Lot 21

Lot 21, Shadow Play-Dunbeath colt

Of the colts, I’d take home number 16, a lovely compact but strong looking Grin, and number 21 a Shadow Play out of a Falcon Seelster mare. But there were several colts – and particularly some of the Santanna Blue Chips – that were very appealing.

In fact the overall impression of the Santanna Blue Chip weanlings was  favourable. I thought they looked good correct types, straight in the leg, decent length of body and upstanding.

Lot 25 Shadow Play – Esha colt

Shadow Plays were also on my list to check out on type – overall they looked a finer,  perhaps athletic type. Not leaping out at me in the same way that most of the Santanna Blue Chips did. Number 25 was a stockier, more solid type and an earlier foal than some of the other Shadow Plays. He has thrown in markings to his damsire Elsu (including a blaze) and perhaps Elsu mares will give a bit more ‘solid body’ to their foals.

The sale itself is on this Sunday 20 May when offerings from Woodlands and others will join these weanlings – and of course some mixed aged horses/broodmares.

We are not buying this year, and I may not make it to Karaka this time, but I welcome any comments and observations from those who do.

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These sales are a great opportunity for those looking for value. They lack the hype of the yearling sales and therefore both the vendor and the buyer are likely to have more realistic expectations.

At these sales you can also see some of the new sires’ foals in larger numbers than many of us might normally – especially in the North Is where Alabar uses this sale rather than the more risky yearling sales to showcase and move on its young stock. The Alabar inspection day is on Saturday 5 May, and there were plenty of people taking advantage of that last year.

I’ll be particularly interested in looking at Shadow Play’s and Santanna Blue Chip’s weanlings, and checking if some of the other sires are starting to show any signs of ‘throwing to type’ that I noticed from prior weanling and yearling sales.  The filly by Santanna Blue Chip out of Alta Magari looks striking in the photo, but there is nothing like seeing these little ones in the flesh. Overall, the Santanna Blue Chips look very nice types. I’m not an expert judge at all (far from it!), but I like to get an overall impression built up from as many individuals as I can see, rather than base my views on a few horses I might know.  At the inspection day,  I can ask the Alabar crew about the weanling’s dam to find out what she might have added to the mix – they are a really helpful, friendly team up there.  Of particular interest to me will be the Gotta Co Cullects, as I am so impressed by the sire and his weanlings/yearlings to date and now have a half share in a filly we picked up at last year’s weanling sale and is breaking in nicely.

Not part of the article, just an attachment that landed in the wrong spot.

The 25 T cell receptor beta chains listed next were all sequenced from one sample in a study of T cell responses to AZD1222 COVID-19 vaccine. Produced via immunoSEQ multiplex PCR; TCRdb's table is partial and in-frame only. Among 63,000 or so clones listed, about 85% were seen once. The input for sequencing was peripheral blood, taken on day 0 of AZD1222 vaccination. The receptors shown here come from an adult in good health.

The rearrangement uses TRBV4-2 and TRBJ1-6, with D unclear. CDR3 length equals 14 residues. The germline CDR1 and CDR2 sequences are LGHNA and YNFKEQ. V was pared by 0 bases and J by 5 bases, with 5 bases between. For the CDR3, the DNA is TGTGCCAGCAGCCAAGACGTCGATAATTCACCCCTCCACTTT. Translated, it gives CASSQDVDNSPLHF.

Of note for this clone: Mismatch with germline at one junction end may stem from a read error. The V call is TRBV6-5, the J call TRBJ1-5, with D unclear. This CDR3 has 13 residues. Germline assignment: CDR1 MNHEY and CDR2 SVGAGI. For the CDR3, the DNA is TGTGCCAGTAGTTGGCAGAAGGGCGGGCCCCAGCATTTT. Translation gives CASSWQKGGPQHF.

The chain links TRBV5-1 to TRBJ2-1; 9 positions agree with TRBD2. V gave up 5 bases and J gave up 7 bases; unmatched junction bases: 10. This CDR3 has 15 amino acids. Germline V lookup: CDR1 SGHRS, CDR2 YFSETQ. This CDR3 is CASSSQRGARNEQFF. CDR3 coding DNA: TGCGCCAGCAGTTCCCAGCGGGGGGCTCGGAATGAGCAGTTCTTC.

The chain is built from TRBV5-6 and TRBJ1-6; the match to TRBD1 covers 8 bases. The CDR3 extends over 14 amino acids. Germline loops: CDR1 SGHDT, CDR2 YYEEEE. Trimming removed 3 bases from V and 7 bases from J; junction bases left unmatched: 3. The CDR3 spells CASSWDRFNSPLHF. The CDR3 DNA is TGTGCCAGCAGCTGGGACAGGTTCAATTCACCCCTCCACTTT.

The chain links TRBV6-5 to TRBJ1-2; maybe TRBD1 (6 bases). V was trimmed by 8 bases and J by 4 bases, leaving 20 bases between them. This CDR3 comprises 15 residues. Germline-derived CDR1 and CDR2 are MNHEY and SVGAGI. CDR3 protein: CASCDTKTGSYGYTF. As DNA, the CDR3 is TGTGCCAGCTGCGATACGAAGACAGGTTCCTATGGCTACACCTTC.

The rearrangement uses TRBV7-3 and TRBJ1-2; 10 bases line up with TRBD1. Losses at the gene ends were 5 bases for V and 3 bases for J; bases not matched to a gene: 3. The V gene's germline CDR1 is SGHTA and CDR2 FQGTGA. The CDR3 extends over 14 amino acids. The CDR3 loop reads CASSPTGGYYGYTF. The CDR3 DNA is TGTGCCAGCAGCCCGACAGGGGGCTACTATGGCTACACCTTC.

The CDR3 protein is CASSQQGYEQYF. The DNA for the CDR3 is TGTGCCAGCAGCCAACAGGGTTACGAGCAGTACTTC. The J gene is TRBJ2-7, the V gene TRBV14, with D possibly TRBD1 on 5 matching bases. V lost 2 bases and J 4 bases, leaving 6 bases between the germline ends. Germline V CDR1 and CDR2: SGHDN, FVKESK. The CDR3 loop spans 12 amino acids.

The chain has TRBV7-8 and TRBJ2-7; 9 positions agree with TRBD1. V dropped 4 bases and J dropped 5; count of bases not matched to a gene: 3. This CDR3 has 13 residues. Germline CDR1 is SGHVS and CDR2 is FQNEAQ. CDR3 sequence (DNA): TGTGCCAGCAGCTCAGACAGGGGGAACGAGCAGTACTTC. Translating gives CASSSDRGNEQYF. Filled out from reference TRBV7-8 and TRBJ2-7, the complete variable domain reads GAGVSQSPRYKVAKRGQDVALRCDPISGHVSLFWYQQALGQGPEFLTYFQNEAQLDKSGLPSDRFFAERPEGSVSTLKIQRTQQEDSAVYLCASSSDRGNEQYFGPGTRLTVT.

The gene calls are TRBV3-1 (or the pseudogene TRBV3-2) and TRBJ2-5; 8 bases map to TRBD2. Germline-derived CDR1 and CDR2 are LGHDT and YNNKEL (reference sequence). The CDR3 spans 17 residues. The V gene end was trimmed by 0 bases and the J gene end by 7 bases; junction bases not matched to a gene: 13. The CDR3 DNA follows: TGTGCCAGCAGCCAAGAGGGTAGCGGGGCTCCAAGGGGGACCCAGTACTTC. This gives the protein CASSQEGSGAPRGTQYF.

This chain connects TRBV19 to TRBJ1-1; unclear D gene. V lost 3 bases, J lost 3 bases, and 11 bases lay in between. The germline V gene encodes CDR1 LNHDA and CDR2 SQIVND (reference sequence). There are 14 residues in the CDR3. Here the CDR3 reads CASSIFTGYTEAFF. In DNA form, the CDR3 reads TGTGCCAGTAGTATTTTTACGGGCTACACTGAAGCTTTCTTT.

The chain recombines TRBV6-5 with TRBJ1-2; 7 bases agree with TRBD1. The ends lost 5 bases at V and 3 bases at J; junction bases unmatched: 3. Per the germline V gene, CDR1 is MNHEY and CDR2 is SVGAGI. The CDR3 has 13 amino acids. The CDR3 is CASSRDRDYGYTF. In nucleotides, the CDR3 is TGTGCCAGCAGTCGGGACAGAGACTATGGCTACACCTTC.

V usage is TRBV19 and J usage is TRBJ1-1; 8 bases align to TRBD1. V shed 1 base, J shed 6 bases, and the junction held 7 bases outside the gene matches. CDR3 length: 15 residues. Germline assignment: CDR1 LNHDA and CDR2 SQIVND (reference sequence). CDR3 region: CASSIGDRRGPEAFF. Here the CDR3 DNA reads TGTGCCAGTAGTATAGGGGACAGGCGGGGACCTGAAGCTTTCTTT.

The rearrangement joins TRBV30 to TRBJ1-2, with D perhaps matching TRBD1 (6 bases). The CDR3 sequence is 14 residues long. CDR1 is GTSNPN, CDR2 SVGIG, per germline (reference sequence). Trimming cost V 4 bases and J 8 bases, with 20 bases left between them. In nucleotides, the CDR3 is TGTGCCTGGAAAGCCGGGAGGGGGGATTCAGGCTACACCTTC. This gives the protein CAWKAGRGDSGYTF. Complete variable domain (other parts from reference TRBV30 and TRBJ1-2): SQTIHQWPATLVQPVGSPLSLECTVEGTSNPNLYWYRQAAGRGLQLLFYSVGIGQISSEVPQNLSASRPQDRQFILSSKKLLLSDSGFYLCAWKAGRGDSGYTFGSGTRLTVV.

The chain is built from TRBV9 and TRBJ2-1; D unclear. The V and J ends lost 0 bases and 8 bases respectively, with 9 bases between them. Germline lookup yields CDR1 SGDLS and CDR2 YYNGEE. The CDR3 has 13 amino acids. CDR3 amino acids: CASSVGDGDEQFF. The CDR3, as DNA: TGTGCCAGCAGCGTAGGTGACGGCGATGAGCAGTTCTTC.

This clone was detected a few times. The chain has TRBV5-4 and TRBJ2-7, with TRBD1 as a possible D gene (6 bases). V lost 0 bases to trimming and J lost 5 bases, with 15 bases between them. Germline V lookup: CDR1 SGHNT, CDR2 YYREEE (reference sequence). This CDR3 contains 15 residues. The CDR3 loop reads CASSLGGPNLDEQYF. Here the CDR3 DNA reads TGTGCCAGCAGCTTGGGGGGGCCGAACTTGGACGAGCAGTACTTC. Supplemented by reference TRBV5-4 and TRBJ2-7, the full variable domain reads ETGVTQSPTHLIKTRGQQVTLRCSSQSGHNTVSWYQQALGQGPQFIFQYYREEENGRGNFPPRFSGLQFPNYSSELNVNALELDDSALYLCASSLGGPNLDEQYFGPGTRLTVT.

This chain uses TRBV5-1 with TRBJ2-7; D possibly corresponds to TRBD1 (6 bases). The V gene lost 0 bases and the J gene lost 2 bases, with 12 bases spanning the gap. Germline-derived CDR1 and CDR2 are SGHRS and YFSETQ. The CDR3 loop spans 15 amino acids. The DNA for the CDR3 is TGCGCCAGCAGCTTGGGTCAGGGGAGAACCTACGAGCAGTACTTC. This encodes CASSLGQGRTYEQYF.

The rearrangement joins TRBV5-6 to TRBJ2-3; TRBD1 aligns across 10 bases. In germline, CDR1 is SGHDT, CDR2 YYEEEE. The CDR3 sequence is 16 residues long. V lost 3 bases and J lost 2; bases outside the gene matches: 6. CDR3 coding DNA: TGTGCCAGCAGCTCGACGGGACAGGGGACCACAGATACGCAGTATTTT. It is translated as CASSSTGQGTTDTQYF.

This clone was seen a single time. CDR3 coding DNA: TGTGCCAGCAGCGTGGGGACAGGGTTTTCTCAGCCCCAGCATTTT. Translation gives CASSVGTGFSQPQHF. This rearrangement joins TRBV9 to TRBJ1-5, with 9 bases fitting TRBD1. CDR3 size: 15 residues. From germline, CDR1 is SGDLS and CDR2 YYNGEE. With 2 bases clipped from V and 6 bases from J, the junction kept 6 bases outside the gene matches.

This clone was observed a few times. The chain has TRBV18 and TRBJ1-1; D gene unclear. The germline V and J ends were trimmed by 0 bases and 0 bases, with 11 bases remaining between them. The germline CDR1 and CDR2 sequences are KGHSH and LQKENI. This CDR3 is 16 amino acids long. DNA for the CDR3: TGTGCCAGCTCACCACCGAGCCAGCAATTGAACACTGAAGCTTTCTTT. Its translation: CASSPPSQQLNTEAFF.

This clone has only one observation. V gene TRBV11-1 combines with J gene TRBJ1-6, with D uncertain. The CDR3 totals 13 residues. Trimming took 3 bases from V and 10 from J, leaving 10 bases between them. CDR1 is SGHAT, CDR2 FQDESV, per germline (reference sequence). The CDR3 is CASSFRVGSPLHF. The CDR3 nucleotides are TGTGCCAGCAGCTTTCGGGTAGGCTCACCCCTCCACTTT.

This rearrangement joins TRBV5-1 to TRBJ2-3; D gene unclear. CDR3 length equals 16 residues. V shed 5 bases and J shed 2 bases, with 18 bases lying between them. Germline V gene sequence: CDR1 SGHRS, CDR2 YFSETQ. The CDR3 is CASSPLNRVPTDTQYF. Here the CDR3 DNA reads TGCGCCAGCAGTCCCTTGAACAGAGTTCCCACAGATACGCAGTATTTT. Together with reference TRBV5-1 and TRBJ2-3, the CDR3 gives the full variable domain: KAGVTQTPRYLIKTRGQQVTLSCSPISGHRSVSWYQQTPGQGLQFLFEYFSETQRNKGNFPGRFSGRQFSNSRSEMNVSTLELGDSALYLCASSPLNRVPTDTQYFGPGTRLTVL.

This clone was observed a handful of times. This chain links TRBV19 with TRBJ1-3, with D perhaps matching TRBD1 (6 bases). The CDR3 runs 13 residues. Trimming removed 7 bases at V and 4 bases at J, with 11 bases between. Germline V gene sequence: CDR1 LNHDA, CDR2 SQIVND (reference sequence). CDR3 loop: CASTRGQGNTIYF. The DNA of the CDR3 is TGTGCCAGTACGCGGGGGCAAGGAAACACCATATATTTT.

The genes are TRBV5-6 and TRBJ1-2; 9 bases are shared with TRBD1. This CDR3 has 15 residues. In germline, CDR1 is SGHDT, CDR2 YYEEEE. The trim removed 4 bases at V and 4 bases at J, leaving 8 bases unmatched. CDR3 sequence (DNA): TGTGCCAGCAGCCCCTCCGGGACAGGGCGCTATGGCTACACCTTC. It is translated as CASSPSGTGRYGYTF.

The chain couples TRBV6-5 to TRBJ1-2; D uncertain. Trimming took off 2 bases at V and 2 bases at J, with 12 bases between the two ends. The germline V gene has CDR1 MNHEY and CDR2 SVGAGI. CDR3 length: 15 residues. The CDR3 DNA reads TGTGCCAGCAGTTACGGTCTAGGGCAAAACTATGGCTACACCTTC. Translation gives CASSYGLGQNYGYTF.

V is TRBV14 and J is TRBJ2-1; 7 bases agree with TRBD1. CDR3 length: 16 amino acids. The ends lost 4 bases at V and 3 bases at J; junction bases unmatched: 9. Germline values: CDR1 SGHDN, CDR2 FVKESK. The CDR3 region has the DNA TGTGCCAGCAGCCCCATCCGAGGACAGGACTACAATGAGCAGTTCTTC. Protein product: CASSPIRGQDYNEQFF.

In the all aged category, the 2yo Grinfromeartoear filly Provocative could be a good sneaky bid if you want something ready to run – she was unwanted at the yearling sale last year in spite of being a nice type (I recall her in the ring and wondered why she was not attracting more bids, but the Grins aren’t sexy at the sales), and was bought back by the Barlows for about $9000 – and they persuaded Linda Hamilton to take her, with Steven Argue doing the breaking in and training. She qualified nicely enough as a 2yo at Franklin, long before many of the other pricier sales yearlings have made it to the track. Grins tend to need time and can be a little one dimensional in their racing until they mature mentally and strengthen, but those that have natural ability can hold speed and are tough minded – and this filly is from the same family that produced Charge Forward and Covert Action, both Grins of course.  The pedigree match refers in some really nice ways to great mares Breath of Spring, The Old Maid and therefore Spinster, and Grin’s Storm Damage damsire provides the close up footnote to those – one of the things I really like about Grin from a genetic perspective, pulling older references back into the pattern (see my blog on fairisle knitting!)

The South Is sale is much more oriented to broodmares with a bit of a clean out occuring.  I would be interested in getting comments from those in the South Island who can assess some possible nuggets amongst those horses on offer.

More from me – and hopefully others who want to comment – after the Alabar inspection day and sales days.